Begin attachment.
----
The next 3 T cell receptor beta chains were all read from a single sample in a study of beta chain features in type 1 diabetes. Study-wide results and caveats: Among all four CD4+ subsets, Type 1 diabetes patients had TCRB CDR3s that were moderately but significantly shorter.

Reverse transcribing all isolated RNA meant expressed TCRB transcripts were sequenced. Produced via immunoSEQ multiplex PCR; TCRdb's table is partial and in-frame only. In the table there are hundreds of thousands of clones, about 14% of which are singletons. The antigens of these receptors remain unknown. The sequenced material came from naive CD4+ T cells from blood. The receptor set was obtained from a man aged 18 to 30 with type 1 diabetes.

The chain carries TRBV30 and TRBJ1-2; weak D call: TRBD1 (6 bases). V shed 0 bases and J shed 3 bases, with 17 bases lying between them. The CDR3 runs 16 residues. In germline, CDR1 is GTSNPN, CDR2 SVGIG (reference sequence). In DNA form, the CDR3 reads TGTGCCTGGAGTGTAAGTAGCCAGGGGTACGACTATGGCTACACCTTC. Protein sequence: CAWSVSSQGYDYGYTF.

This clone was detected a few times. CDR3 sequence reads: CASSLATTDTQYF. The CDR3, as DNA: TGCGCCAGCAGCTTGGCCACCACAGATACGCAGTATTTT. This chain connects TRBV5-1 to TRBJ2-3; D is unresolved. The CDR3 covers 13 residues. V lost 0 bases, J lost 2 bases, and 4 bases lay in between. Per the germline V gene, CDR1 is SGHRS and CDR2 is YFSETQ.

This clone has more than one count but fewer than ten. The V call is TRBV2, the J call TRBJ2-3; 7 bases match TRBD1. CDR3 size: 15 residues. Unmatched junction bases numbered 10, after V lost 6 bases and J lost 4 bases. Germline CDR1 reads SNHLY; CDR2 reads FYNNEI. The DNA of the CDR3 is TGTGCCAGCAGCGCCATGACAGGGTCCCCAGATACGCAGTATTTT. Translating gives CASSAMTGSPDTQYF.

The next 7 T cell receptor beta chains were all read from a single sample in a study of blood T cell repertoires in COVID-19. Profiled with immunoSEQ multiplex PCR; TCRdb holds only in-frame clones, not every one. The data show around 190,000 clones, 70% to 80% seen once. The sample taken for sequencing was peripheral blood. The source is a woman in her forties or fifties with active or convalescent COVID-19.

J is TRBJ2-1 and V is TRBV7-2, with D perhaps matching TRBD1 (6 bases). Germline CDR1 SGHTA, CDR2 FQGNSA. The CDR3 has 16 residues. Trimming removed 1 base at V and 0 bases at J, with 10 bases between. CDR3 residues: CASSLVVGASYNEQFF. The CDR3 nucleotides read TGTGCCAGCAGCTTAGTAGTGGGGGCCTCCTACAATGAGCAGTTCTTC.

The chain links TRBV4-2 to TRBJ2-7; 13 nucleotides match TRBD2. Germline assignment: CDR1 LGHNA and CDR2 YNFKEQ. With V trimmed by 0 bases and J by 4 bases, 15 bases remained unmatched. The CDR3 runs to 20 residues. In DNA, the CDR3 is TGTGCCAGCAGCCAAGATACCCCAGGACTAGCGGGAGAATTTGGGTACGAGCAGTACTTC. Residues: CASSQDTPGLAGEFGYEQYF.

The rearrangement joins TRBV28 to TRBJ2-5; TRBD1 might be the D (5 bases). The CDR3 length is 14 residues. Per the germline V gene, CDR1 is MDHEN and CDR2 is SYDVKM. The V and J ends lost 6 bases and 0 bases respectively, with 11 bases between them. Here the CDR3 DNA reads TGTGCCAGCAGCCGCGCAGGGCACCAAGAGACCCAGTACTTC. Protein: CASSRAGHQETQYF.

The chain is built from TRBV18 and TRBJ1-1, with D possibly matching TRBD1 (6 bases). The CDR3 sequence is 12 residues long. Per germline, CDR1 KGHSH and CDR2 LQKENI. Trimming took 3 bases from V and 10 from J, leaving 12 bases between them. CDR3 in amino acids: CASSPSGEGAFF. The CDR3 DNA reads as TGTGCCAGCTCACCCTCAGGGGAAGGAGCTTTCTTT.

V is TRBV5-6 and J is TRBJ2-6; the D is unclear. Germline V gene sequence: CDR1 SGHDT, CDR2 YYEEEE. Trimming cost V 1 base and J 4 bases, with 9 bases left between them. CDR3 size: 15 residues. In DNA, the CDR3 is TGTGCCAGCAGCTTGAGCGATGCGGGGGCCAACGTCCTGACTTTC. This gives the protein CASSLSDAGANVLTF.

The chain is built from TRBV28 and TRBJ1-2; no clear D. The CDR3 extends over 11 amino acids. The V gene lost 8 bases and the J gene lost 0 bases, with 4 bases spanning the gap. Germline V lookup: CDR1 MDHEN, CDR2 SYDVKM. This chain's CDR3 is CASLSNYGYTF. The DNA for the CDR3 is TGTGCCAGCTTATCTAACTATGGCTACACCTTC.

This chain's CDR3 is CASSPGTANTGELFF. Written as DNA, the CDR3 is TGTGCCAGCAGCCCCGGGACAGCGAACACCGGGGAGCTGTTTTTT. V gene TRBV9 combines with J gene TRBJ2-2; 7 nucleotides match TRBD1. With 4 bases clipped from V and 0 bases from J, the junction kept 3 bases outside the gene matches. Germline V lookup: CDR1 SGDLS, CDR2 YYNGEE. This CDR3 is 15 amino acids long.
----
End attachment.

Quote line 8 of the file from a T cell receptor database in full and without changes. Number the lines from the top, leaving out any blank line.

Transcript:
The chain links TRBV4-2 to TRBJ2-7; 13 nucleotides match TRBD2. Germline assignment: CDR1 LGHNA and CDR2 YNFKEQ. With V trimmed by 0 bases and J by 4 bases, 15 bases remained unmatched. The CDR3 runs to 20 residues. In DNA, the CDR3 is TGTGCCAGCAGCCAAGATACCCCAGGACTAGCGGGAGAATTTGGGTACGAGCAGTACTTC. Residues: CASSQDTPGLAGEFGYEQYF.